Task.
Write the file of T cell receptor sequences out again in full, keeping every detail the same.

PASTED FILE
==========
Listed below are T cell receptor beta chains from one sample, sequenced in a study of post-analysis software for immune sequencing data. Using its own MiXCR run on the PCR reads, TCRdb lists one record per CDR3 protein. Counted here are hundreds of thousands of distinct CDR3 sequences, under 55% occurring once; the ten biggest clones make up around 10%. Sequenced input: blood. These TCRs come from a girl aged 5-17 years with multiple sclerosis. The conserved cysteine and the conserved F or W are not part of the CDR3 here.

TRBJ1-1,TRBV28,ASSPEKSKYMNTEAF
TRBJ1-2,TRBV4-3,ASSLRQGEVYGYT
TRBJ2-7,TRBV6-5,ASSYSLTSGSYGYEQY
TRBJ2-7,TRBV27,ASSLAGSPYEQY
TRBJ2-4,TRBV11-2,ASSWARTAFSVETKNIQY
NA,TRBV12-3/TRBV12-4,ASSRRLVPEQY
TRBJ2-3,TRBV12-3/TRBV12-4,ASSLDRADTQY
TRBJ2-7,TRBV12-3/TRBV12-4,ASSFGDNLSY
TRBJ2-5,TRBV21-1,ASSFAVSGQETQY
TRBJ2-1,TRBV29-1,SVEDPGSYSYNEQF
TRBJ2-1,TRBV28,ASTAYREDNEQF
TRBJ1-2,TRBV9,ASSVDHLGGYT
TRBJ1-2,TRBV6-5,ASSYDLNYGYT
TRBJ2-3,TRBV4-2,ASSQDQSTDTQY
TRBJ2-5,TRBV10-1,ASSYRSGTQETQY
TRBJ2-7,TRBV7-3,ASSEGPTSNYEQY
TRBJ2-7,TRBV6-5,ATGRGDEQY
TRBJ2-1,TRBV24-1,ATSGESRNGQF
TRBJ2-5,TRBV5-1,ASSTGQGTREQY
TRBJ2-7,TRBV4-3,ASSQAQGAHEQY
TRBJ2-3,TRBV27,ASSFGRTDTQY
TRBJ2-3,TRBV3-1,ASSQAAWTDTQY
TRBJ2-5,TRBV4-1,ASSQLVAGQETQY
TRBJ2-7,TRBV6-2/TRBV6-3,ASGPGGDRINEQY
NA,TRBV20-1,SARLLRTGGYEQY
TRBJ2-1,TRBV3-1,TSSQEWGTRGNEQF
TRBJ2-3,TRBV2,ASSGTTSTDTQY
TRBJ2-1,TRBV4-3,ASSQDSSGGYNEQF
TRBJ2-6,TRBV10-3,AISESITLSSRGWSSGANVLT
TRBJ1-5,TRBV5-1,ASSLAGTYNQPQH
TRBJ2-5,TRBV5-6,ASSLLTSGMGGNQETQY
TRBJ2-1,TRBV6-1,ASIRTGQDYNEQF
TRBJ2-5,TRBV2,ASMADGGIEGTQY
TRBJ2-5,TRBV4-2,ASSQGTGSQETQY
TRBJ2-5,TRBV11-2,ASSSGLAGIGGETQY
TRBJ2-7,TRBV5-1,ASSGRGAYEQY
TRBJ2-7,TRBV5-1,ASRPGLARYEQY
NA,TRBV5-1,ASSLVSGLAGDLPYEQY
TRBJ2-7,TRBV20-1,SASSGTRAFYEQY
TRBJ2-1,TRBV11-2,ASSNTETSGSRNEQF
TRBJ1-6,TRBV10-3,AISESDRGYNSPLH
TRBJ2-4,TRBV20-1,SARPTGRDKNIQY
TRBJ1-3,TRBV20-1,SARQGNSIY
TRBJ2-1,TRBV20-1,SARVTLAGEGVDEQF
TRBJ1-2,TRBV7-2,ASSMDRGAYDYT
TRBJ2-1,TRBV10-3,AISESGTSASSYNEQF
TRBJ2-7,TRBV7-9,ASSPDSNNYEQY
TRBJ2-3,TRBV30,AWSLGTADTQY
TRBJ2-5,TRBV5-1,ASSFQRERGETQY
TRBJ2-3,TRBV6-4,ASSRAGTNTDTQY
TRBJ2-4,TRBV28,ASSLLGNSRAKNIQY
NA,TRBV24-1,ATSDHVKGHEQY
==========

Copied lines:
Listed below are T cell receptor beta chains from one sample, sequenced in a study of post-analysis software for immune sequencing data. Using its own MiXCR run on the PCR reads, TCRdb lists one record per CDR3 protein. Counted here are hundreds of thousands of distinct CDR3 sequences, under 55% occurring once; the ten biggest clones make up around 10%. Sequenced input: blood. These TCRs come from a girl aged 5-17 years with multiple sclerosis. The conserved cysteine and the conserved F or W are not part of the CDR3 here.

TRBJ1-1,TRBV28,ASSPEKSKYMNTEAF
TRBJ1-2,TRBV4-3,ASSLRQGEVYGYT
TRBJ2-7,TRBV6-5,ASSYSLTSGSYGYEQY
TRBJ2-7,TRBV27,ASSLAGSPYEQY
TRBJ2-4,TRBV11-2,ASSWARTAFSVETKNIQY
NA,TRBV12-3/TRBV12-4,ASSRRLVPEQY
TRBJ2-3,TRBV12-3/TRBV12-4,ASSLDRADTQY
TRBJ2-7,TRBV12-3/TRBV12-4,ASSFGDNLSY
TRBJ2-5,TRBV21-1,ASSFAVSGQETQY
TRBJ2-1,TRBV29-1,SVEDPGSYSYNEQF
TRBJ2-1,TRBV28,ASTAYREDNEQF
TRBJ1-2,TRBV9,ASSVDHLGGYT
TRBJ1-2,TRBV6-5,ASSYDLNYGYT
TRBJ2-3,TRBV4-2,ASSQDQSTDTQY
TRBJ2-5,TRBV10-1,ASSYRSGTQETQY
TRBJ2-7,TRBV7-3,ASSEGPTSNYEQY
TRBJ2-7,TRBV6-5,ATGRGDEQY
TRBJ2-1,TRBV24-1,ATSGESRNGQF
TRBJ2-5,TRBV5-1,ASSTGQGTREQY
TRBJ2-7,TRBV4-3,ASSQAQGAHEQY
TRBJ2-3,TRBV27,ASSFGRTDTQY
TRBJ2-3,TRBV3-1,ASSQAAWTDTQY
TRBJ2-5,TRBV4-1,ASSQLVAGQETQY
TRBJ2-7,TRBV6-2/TRBV6-3,ASGPGGDRINEQY
NA,TRBV20-1,SARLLRTGGYEQY
TRBJ2-1,TRBV3-1,TSSQEWGTRGNEQF
TRBJ2-3,TRBV2,ASSGTTSTDTQY
TRBJ2-1,TRBV4-3,ASSQDSSGGYNEQF
TRBJ2-6,TRBV10-3,AISESITLSSRGWSSGANVLT
TRBJ1-5,TRBV5-1,ASSLAGTYNQPQH
TRBJ2-5,TRBV5-6,ASSLLTSGMGGNQETQY
TRBJ2-1,TRBV6-1,ASIRTGQDYNEQF
TRBJ2-5,TRBV2,ASMADGGIEGTQY
TRBJ2-5,TRBV4-2,ASSQGTGSQETQY
TRBJ2-5,TRBV11-2,ASSSGLAGIGGETQY
TRBJ2-7,TRBV5-1,ASSGRGAYEQY
TRBJ2-7,TRBV5-1,ASRPGLARYEQY
NA,TRBV5-1,ASSLVSGLAGDLPYEQY
TRBJ2-7,TRBV20-1,SASSGTRAFYEQY
TRBJ2-1,TRBV11-2,ASSNTETSGSRNEQF
TRBJ1-6,TRBV10-3,AISESDRGYNSPLH
TRBJ2-4,TRBV20-1,SARPTGRDKNIQY
TRBJ1-3,TRBV20-1,SARQGNSIY
TRBJ2-1,TRBV20-1,SARVTLAGEGVDEQF
TRBJ1-2,TRBV7-2,ASSMDRGAYDYT
TRBJ2-1,TRBV10-3,AISESGTSASSYNEQF
TRBJ2-7,TRBV7-9,ASSPDSNNYEQY
TRBJ2-3,TRBV30,AWSLGTADTQY
TRBJ2-5,TRBV5-1,ASSFQRERGETQY
TRBJ2-3,TRBV6-4,ASSRAGTNTDTQY
TRBJ2-4,TRBV28,ASSLLGNSRAKNIQY
NA,TRBV24-1,ATSDHVKGHEQY